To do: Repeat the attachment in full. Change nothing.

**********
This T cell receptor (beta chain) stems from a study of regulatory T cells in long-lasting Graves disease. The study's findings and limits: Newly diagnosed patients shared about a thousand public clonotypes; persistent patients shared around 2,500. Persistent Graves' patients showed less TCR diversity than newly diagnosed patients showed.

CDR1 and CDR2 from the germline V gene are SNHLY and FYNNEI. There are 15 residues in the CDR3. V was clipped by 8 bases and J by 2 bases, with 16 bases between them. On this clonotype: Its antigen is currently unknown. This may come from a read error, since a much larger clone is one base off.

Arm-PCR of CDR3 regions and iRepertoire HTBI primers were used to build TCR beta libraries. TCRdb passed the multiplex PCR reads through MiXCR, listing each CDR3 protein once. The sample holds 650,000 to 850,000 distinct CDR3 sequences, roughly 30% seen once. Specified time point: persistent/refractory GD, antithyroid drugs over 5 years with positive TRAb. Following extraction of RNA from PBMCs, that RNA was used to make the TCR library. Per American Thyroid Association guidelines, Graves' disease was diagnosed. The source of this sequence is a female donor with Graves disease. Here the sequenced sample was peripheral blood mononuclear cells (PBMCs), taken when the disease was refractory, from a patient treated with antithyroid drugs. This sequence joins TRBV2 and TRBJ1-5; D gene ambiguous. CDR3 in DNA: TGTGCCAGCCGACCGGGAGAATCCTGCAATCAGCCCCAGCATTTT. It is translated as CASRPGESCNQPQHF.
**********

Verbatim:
This T cell receptor (beta chain) stems from a study of regulatory T cells in long-lasting Graves disease. The study's findings and limits: Newly diagnosed patients shared about a thousand public clonotypes; persistent patients shared around 2,500. Persistent Graves' patients showed less TCR diversity than newly diagnosed patients showed.

CDR1 and CDR2 from the germline V gene are SNHLY and FYNNEI. There are 15 residues in the CDR3. V was clipped by 8 bases and J by 2 bases, with 16 bases between them. On this clonotype: Its antigen is currently unknown. This may come from a read error, since a much larger clone is one base off.

Arm-PCR of CDR3 regions and iRepertoire HTBI primers were used to build TCR beta libraries. TCRdb passed the multiplex PCR reads through MiXCR, listing each CDR3 protein once. The sample holds 650,000 to 850,000 distinct CDR3 sequences, roughly 30% seen once. Specified time point: persistent/refractory GD, antithyroid drugs over 5 years with positive TRAb. Following extraction of RNA from PBMCs, that RNA was used to make the TCR library. Per American Thyroid Association guidelines, Graves' disease was diagnosed. The source of this sequence is a female donor with Graves disease. Here the sequenced sample was peripheral blood mononuclear cells (PBMCs), taken when the disease was refractory, from a patient treated with antithyroid drugs. This sequence joins TRBV2 and TRBJ1-5; D gene ambiguous. CDR3 in DNA: TGTGCCAGCCGACCGGGAGAATCCTGCAATCAGCCCCAGCATTTT. It is translated as CASRPGESCNQPQHF.